Maureen Foertsch McKinney

News Editor

Maureen Foertsch McKinney is the NPR Illinois News Editor and a lead editor of Illinois Issues' feature articles, working with freelance writers,  and is curator of the Equity blog. Maureen joined the staff in 1998 as projects editor. Previously, she worked at three Illinois daily newspapers, most recently the suburban Chicago-based Daily Herald, where she served stints as an education reporter and copy editor. She graduated in 1985 with a bachelor's in journalism. She also has a master's degree in English from the University of Illinois at Springfield.

Dusty Rhodes / NPR Illinois

This coming school year, districts will be expected to provide information on LGBTQ figures in history before students graduate eighth grade.

State representative Anna Moeller, an Elgin Democrat, said she believes the addition is positive for all students.

Rebecca Anzel / Capitol News Illinois

Last week, the Thomas More Society filed a lawsuit that says the year-old Reproductive Health Act requires employers to pay for coverage of abortion against their will.  The suit says unless the act is declared unlawful and enforcement of it is forbidden, plaintiffs will continue to “suffer irreparable injury."

Maureen Foertsch McKinney / NPR Illinois

The conservative Thomas More Society this week filed a lawsuit that in effect charges Illinois’ Reproductive Health Act violates the right to freedom of religion by forcing employers to pay for abortions.

Office of state Sen. Kimberly Lightford

State Sen. Kimberly Lightford says she is overwhelmed with emotion these days.  

The majority leader from Maywood was inaugurated more than two decades ago as Illinois’ youngest – and only African American woman – senator. She’s struggled working toward legislation that would help her community, one that’s been hit particularly hard recently.

At least three Illinois House members say they want a special legislative session to strike on issues of law enforcement reform and accountability while police brutality has the nation’s focus.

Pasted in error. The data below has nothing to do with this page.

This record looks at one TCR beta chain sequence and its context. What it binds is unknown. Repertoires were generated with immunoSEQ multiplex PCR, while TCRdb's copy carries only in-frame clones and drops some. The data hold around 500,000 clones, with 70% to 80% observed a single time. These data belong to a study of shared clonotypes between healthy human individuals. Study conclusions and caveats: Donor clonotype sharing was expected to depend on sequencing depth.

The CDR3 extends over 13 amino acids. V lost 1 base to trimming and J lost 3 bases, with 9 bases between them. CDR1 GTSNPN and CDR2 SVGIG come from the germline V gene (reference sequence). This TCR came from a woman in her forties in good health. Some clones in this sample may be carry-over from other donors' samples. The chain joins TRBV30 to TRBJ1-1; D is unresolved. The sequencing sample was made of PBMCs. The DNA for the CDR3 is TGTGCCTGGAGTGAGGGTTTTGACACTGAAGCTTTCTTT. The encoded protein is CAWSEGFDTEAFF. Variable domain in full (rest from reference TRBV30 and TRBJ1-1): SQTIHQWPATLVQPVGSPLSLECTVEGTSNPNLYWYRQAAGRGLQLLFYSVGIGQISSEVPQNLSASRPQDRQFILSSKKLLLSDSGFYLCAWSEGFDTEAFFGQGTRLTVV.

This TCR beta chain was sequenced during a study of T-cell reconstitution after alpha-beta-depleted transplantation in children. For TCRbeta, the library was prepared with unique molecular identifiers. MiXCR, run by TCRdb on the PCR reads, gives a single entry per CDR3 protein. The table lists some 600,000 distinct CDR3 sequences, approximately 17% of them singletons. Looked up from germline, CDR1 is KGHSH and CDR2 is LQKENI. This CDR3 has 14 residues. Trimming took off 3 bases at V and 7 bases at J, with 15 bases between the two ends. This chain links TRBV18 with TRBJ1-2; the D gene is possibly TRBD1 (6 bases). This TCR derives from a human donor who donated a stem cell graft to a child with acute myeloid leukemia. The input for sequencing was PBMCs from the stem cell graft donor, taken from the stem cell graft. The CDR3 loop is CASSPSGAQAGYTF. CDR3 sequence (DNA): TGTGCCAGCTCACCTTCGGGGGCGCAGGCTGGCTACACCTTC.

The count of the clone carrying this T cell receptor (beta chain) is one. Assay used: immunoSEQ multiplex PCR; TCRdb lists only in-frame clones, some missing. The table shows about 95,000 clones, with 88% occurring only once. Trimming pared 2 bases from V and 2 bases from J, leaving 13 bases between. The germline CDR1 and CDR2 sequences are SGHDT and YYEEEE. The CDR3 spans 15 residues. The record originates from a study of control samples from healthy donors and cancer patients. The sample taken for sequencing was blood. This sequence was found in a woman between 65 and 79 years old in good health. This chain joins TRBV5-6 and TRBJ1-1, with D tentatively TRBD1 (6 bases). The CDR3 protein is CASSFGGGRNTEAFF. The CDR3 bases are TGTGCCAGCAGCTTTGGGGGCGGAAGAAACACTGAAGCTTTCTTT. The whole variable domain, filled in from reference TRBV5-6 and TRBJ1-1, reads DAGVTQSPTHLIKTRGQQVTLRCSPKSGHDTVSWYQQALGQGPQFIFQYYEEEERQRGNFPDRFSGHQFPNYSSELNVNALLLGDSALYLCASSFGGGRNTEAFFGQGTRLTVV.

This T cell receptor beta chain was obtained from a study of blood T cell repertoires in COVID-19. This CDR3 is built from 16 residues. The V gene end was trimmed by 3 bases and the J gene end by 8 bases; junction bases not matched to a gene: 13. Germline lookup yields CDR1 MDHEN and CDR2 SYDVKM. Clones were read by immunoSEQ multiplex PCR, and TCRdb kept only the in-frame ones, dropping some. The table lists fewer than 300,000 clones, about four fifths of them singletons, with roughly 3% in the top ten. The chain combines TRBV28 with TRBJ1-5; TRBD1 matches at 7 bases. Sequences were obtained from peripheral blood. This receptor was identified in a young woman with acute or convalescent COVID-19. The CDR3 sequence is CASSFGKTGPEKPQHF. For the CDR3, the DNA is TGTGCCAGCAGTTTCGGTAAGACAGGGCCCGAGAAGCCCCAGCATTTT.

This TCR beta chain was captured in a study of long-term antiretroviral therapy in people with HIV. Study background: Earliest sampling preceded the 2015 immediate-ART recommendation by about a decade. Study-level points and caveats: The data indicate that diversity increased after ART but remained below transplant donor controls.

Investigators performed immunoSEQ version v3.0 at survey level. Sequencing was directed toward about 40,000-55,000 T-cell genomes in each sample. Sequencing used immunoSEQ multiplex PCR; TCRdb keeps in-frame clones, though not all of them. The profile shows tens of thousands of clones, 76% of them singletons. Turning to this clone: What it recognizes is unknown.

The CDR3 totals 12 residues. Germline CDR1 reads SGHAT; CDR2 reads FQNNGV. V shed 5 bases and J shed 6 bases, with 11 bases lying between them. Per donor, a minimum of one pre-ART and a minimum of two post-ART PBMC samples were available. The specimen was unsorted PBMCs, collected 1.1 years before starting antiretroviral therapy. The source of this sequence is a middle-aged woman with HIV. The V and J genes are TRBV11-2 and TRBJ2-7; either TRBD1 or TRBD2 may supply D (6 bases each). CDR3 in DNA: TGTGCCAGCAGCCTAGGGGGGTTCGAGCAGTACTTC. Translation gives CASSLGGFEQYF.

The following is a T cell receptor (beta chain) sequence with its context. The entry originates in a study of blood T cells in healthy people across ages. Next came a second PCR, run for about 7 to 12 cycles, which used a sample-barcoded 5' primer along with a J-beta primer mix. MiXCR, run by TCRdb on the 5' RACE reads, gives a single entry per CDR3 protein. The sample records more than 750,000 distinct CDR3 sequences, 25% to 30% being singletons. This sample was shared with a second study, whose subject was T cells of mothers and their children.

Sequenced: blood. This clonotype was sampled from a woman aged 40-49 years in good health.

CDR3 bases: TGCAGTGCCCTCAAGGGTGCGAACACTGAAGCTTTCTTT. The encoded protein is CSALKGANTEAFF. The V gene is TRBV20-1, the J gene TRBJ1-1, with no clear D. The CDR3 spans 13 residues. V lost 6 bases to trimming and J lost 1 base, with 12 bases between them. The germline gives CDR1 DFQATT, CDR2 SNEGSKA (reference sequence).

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Gov. J.B. Pritzker today (Thursday) announced new guidance for places of worship. It comes as he has faced multiple lawsuits over his ban on gatherings of more than 10 people. Pritzker now says faith leaders should try to limit attendance to a quarter of a building’s capacity or 100 attendees, whichever is lower, along with social distancing. 

DONNIE NUNLEY / Flickr (CC BY 2.0)

Child care facilities will be able to operate again once Illinois enters the third phase of its reopening plan, which is expected Friday. 

Office of Rep. Allen Skillicorn

A Republican state representative who says he has taken steps to start the recall process against J.B. Pritzker was chastised by the governor Tuesday for consistently voting against spending on vital programs.

Wheaton College

A group of Chicago-based evangelical leaders plans to seek a virtual meeting with Gov. J.B. Pritzker because of “growing angst” about the rules he has set for religious gatherings.

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Gov. J.B. Pritzker says the state is expanding testing to all frontline and essential workers, including those in health care and first responders.
That will cover employees at a wide range of jobs including those at grocery stores, prison and restaurants.

Maxica Williams / Chicago Coalition for the Homeless

The Chicago Coalition for the Homeless has created a mutual aid fund that will give out grants of up to $500 for Illinoisans who are homeless, have been without a home or are at risk of being unsheltered.

CCH grassroots leaders – people who have experienced homelessness and work in partnership with CCH staff – run the fund and will decide what requests should be supported.

Bloomington Family Dental

The Illinois Department of Public Health and the Illinois State Dental Society no longer recommend limiting dental procedures to emergencies.

The early May guidance is that dentists can again perform routine procedures – that is if they follow a series of checks with lawyers, insurers and occupational directives. 

Mike Miletich / Quincy Media Capitol Bureau

White supremacist organizations have infiltrated stay-at-home  protests such as  those in Springfield and Chicago last week, according to the Anti-Defamation League’s Center on Extremism. 

David Goldenberg, the Midwest regional director of the ADL, says over the last two weeks the center has tracked dozens of rallies to protest stay-at-home orders across the country, including in Illinois. “They’ve attracted a good number of members who are members of extremist organizations,’’ he said.

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Gov. J.B. Pritzker decried as hate-filled some of the signs that demostraters in Springfield and Chicago carried Friday to protest his stay-at-home order.